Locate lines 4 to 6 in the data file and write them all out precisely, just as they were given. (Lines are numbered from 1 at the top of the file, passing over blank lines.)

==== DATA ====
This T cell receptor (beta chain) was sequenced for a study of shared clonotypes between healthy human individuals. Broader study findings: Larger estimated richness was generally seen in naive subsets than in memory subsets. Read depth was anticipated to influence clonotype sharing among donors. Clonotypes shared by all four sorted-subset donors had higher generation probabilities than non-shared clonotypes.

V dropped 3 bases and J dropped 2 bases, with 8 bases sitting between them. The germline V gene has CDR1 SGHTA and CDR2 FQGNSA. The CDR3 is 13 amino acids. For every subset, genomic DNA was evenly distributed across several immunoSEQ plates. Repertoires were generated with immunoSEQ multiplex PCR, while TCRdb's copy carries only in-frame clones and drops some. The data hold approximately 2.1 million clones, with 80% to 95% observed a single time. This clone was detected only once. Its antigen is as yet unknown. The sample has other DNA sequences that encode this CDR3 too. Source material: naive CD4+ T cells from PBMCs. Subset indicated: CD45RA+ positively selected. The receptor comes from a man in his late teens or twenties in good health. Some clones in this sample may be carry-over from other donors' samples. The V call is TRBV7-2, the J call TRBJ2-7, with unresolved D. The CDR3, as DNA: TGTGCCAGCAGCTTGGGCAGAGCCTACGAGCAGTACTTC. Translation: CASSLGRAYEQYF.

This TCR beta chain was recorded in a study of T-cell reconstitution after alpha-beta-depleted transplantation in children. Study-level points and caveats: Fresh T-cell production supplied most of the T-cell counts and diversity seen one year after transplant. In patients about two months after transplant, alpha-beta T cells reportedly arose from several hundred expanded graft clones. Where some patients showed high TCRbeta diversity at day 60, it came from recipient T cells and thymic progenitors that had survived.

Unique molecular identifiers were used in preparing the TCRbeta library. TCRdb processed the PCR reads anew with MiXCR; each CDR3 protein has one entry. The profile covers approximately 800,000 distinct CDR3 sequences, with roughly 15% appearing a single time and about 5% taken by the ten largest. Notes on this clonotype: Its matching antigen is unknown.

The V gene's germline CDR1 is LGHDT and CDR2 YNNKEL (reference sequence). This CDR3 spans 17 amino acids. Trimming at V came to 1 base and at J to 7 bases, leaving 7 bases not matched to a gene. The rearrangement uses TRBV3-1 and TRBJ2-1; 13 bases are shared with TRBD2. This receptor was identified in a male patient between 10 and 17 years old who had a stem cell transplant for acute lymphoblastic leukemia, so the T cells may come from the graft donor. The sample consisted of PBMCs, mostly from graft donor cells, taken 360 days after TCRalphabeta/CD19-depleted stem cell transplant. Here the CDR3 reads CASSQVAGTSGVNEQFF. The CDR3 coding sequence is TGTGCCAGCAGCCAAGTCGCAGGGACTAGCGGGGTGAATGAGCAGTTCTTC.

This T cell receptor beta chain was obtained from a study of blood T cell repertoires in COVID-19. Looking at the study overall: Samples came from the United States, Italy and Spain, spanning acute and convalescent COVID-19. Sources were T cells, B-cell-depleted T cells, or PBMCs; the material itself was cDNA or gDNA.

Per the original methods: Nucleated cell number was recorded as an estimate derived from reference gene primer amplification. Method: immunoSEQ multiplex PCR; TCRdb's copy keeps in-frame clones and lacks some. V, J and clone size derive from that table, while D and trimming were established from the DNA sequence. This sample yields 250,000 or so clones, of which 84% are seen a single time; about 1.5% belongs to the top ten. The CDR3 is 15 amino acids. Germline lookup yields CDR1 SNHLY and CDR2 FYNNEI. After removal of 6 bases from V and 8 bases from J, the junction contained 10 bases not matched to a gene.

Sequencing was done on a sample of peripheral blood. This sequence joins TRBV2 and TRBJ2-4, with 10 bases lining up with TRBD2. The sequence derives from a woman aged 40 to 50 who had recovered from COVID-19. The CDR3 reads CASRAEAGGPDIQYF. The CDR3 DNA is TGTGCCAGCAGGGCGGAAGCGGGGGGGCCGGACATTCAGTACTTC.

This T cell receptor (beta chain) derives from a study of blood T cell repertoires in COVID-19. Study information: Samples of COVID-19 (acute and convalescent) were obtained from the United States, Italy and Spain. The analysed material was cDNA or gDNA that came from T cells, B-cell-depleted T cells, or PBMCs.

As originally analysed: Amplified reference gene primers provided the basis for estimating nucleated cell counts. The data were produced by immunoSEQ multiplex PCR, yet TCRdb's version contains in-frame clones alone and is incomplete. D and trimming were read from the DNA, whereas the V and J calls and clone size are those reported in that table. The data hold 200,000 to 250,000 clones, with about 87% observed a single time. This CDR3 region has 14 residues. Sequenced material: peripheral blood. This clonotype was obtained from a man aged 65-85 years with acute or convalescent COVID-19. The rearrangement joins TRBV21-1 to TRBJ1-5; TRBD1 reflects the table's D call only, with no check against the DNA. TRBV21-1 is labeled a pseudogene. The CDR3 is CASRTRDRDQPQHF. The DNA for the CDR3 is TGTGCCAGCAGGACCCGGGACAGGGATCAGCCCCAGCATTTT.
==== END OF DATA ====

Unique molecular identifiers were used in preparing the TCRbeta library. TCRdb processed the PCR reads anew with MiXCR; each CDR3 protein has one entry. The profile covers approximately 800,000 distinct CDR3 sequences, with roughly 15% appearing a single time and about 5% taken by the ten largest. Notes on this clonotype: Its matching antigen is unknown.

The V gene's germline CDR1 is LGHDT and CDR2 YNNKEL (reference sequence). This CDR3 spans 17 amino acids. Trimming at V came to 1 base and at J to 7 bases, leaving 7 bases not matched to a gene. The rearrangement uses TRBV3-1 and TRBJ2-1; 13 bases are shared with TRBD2. This receptor was identified in a male patient between 10 and 17 years old who had a stem cell transplant for acute lymphoblastic leukemia, so the T cells may come from the graft donor. The sample consisted of PBMCs, mostly from graft donor cells, taken 360 days after TCRalphabeta/CD19-depleted stem cell transplant. Here the CDR3 reads CASSQVAGTSGVNEQFF. The CDR3 coding sequence is TGTGCCAGCAGCCAAGTCGCAGGGACTAGCGGGGTGAATGAGCAGTTCTTC.

This T cell receptor beta chain was obtained from a study of blood T cell repertoires in COVID-19. Looking at the study overall: Samples came from the United States, Italy and Spain, spanning acute and convalescent COVID-19. Sources were T cells, B-cell-depleted T cells, or PBMCs; the material itself was cDNA or gDNA.